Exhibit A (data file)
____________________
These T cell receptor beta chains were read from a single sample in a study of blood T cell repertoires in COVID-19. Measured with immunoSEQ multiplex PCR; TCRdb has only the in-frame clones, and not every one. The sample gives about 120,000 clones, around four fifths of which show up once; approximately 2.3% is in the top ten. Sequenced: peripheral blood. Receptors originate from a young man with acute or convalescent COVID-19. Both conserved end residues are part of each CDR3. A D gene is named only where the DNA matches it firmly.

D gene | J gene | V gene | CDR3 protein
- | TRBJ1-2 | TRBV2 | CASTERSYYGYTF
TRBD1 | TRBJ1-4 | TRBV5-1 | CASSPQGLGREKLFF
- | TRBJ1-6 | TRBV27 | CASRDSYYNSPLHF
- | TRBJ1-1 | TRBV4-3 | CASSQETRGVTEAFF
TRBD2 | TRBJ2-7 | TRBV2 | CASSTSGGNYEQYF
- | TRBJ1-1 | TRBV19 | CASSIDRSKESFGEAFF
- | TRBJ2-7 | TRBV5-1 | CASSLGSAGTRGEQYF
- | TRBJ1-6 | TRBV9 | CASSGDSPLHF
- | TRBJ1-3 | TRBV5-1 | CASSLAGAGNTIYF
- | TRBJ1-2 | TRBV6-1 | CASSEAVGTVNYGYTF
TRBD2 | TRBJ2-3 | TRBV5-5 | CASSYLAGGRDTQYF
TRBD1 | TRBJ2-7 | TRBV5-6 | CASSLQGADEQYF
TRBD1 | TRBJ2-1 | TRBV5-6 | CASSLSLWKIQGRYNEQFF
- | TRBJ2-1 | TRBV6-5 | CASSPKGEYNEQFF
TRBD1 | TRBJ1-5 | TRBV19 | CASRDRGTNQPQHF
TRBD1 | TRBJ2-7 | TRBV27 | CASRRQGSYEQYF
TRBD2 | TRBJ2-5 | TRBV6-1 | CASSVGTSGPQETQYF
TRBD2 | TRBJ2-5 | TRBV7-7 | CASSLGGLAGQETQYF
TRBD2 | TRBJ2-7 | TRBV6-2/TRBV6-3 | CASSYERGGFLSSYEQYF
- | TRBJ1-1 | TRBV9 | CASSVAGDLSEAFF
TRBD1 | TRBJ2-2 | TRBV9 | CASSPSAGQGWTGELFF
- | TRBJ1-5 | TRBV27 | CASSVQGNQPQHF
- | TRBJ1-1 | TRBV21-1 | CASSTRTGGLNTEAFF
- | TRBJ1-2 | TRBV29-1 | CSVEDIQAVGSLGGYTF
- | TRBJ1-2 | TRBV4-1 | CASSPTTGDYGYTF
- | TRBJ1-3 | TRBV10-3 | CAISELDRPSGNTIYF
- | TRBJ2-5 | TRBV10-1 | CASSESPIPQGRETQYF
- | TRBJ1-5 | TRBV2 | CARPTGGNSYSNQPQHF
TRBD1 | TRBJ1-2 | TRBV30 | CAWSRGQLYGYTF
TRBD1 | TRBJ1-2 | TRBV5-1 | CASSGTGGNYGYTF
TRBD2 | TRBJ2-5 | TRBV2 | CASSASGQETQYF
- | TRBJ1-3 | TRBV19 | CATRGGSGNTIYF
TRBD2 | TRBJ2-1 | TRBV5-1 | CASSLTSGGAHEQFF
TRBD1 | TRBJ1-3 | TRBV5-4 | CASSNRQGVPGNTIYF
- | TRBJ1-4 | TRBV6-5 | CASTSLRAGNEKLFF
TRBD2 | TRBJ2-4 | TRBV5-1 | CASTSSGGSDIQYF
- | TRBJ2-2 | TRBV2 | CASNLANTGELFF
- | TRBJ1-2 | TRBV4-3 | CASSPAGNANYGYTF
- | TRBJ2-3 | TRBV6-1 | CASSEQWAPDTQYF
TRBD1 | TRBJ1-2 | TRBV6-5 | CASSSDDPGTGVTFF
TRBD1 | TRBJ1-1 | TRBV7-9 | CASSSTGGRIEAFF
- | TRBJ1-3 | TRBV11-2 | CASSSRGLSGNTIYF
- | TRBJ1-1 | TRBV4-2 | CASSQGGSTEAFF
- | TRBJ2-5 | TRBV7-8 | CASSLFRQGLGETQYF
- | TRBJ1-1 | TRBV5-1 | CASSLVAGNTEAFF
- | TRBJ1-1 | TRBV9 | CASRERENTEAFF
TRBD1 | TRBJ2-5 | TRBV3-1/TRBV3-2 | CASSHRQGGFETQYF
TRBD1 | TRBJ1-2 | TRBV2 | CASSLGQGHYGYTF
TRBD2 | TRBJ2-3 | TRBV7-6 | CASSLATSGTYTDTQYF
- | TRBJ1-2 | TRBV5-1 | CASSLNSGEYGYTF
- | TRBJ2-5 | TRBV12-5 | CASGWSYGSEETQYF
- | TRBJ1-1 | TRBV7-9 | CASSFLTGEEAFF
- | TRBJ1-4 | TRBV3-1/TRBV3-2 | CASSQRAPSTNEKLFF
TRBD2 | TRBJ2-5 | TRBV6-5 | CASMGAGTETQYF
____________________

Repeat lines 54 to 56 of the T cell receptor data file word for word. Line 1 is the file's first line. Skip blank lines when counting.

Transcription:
- | TRBJ1-1 | TRBV7-9 | CASSFLTGEEAFF
- | TRBJ1-4 | TRBV3-1/TRBV3-2 | CASSQRAPSTNEKLFF
TRBD2 | TRBJ2-5 | TRBV6-5 | CASMGAGTETQYF